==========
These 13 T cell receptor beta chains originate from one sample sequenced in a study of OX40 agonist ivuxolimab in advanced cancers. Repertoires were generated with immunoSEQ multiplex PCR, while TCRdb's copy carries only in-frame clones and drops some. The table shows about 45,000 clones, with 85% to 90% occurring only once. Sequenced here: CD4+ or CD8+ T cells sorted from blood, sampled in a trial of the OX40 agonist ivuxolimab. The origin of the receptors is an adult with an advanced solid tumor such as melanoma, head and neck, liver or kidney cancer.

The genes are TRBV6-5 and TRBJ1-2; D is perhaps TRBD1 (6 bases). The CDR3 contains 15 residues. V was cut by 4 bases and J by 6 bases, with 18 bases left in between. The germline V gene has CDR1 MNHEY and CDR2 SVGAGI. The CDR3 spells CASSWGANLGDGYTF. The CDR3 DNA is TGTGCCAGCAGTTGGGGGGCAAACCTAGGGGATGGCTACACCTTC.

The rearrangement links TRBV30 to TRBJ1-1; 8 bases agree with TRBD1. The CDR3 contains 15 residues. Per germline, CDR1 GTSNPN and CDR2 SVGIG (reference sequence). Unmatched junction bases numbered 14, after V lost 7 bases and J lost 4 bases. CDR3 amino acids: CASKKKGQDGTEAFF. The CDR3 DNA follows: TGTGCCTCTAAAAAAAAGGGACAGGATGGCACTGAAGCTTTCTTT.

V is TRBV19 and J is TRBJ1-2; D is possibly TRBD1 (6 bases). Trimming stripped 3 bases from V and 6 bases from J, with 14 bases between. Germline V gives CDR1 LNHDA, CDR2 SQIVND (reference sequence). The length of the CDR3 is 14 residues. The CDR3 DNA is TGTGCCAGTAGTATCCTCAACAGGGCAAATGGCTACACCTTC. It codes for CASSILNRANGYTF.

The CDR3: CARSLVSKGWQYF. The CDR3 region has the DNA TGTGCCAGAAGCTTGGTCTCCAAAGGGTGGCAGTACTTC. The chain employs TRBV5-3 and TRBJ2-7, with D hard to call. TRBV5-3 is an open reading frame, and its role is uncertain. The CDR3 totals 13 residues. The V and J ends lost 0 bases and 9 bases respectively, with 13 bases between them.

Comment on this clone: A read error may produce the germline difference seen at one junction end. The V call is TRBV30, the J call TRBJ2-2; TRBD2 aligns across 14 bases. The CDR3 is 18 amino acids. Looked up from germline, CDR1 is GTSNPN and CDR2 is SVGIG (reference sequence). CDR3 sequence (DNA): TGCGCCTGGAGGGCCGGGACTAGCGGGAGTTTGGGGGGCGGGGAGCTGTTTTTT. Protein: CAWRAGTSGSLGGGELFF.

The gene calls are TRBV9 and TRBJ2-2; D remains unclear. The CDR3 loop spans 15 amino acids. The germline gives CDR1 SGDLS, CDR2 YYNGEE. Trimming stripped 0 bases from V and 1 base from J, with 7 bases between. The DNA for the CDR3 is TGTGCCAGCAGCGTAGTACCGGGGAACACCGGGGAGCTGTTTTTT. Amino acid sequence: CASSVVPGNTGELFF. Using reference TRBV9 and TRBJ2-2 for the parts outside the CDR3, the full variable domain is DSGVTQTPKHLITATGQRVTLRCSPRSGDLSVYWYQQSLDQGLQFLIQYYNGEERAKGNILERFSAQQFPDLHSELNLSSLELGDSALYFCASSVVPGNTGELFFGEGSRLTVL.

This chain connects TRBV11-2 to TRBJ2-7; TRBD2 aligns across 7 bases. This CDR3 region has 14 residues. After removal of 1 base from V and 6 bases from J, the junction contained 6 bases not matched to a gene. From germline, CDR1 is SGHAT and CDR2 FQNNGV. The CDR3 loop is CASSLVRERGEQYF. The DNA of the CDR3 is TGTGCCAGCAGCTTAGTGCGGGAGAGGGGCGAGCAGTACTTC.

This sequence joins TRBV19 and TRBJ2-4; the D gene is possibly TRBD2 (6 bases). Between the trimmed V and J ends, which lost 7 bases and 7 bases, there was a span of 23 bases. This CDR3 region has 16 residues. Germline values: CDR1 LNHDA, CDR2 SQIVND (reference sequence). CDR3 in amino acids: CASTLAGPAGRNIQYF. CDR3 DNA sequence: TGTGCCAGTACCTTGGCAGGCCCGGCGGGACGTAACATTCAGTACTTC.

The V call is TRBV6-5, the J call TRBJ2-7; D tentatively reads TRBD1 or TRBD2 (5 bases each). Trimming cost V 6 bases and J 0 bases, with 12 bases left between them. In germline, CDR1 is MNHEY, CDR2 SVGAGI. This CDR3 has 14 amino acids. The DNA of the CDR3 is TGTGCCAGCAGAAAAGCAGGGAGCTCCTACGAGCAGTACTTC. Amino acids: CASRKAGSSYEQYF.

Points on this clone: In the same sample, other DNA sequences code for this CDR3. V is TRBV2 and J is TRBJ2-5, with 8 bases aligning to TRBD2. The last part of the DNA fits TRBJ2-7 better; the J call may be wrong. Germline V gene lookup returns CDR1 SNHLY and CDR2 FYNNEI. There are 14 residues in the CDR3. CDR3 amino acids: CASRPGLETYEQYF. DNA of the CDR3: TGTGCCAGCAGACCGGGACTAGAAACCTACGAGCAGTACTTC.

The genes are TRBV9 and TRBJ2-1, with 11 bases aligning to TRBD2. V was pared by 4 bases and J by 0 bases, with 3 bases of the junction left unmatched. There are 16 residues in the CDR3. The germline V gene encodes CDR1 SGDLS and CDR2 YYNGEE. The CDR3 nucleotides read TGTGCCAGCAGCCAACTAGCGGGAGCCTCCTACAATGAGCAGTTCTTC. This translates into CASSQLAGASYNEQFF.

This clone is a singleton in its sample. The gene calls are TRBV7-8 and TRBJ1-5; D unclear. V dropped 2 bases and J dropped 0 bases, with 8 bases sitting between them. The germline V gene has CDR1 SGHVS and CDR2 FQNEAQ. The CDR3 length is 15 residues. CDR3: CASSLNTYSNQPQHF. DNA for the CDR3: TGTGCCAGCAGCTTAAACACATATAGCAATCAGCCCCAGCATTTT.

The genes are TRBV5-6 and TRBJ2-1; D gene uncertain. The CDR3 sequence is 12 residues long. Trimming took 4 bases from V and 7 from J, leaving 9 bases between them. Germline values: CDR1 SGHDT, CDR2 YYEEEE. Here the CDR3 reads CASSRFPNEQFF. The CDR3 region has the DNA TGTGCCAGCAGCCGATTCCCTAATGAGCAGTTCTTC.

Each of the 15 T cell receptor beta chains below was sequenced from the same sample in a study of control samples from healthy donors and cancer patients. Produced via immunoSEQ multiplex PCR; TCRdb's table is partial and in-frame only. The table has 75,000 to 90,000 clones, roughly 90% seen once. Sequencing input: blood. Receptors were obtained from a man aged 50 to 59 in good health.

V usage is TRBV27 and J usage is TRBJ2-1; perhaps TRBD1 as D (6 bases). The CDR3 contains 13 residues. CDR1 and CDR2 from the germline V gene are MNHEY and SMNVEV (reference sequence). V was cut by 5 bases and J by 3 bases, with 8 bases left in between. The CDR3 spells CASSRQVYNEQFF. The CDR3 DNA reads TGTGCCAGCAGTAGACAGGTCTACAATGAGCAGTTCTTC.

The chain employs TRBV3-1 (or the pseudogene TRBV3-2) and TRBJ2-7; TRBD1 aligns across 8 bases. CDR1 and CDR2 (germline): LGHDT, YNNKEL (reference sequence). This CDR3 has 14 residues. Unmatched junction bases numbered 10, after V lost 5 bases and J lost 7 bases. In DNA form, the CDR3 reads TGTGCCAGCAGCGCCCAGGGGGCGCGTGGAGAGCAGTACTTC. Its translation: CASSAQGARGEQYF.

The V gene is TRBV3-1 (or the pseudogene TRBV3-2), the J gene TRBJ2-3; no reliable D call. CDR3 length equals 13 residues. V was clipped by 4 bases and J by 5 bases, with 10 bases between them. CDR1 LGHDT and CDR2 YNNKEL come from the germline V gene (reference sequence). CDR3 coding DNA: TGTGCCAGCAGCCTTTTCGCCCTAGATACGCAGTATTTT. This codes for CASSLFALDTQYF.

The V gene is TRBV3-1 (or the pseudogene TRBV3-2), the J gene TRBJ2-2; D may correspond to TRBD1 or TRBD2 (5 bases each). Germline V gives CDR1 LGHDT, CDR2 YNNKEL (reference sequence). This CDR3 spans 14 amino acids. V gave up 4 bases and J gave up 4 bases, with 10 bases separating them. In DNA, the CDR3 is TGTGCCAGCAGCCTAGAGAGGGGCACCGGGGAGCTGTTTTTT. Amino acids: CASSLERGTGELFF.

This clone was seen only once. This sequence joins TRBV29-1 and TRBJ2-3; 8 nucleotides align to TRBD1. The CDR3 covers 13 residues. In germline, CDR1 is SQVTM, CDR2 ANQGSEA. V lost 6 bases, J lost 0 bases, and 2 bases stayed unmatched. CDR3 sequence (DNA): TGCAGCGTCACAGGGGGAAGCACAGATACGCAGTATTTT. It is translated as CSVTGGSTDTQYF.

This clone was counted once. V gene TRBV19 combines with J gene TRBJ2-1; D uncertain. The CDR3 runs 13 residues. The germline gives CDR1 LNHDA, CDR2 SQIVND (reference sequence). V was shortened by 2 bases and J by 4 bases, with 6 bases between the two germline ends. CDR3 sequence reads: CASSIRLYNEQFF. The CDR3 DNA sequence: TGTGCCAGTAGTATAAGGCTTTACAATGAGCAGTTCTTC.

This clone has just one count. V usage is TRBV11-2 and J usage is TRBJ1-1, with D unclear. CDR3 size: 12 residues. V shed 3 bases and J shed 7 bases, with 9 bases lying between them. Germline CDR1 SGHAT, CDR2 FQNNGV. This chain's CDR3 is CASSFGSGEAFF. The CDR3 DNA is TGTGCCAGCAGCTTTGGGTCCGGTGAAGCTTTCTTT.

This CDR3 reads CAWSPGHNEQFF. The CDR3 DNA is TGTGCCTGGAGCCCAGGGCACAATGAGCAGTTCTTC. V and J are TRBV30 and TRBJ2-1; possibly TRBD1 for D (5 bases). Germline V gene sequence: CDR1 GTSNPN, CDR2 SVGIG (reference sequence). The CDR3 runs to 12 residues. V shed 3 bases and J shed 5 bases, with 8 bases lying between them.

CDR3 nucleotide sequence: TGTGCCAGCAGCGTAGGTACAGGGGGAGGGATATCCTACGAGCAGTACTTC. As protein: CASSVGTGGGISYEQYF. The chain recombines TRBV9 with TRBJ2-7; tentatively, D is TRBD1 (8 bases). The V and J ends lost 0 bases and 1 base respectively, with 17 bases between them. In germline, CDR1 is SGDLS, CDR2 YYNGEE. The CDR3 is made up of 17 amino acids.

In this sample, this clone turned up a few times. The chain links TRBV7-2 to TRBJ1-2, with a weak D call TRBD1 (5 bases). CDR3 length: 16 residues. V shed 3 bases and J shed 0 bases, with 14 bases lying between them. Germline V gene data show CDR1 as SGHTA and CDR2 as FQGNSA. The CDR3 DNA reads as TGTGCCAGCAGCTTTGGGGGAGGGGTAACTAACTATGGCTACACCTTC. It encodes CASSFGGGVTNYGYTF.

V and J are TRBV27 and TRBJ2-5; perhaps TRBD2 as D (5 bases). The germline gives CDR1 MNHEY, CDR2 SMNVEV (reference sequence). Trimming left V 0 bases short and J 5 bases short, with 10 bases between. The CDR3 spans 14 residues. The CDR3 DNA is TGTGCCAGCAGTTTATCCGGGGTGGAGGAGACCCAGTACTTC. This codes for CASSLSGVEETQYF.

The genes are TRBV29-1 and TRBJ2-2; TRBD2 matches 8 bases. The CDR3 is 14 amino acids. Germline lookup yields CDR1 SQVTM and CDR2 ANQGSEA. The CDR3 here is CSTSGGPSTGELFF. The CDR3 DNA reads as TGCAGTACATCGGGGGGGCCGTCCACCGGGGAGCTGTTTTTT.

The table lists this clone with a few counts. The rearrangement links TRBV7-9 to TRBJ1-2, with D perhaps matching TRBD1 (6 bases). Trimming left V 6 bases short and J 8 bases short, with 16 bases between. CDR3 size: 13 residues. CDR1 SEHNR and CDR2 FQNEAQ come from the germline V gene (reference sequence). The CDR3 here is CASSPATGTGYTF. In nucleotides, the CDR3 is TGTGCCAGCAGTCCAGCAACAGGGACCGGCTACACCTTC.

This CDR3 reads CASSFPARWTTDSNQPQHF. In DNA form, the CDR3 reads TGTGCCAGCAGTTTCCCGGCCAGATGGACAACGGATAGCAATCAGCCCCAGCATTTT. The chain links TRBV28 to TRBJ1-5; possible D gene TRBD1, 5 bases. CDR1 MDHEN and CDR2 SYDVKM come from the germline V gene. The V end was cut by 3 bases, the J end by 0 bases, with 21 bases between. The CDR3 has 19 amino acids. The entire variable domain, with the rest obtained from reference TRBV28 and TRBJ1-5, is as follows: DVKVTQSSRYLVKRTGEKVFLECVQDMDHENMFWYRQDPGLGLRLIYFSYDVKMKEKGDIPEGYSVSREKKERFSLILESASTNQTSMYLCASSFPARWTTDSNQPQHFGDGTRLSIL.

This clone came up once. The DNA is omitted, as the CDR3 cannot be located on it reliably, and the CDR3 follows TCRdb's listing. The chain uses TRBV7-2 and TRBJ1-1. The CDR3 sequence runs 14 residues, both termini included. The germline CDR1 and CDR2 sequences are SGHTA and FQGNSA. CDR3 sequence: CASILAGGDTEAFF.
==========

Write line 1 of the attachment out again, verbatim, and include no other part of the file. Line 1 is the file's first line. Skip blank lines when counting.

These 13 T cell receptor beta chains originate from one sample sequenced in a study of OX40 agonist ivuxolimab in advanced cancers. Repertoires were generated with immunoSEQ multiplex PCR, while TCRdb's copy carries only in-frame clones and drops some. The table shows about 45,000 clones, with 85% to 90% occurring only once. Sequenced here: CD4+ or CD8+ T cells sorted from blood, sampled in a trial of the OX40 agonist ivuxolimab. The origin of the receptors is an adult with an advanced solid tumor such as melanoma, head and neck, liver or kidney cancer.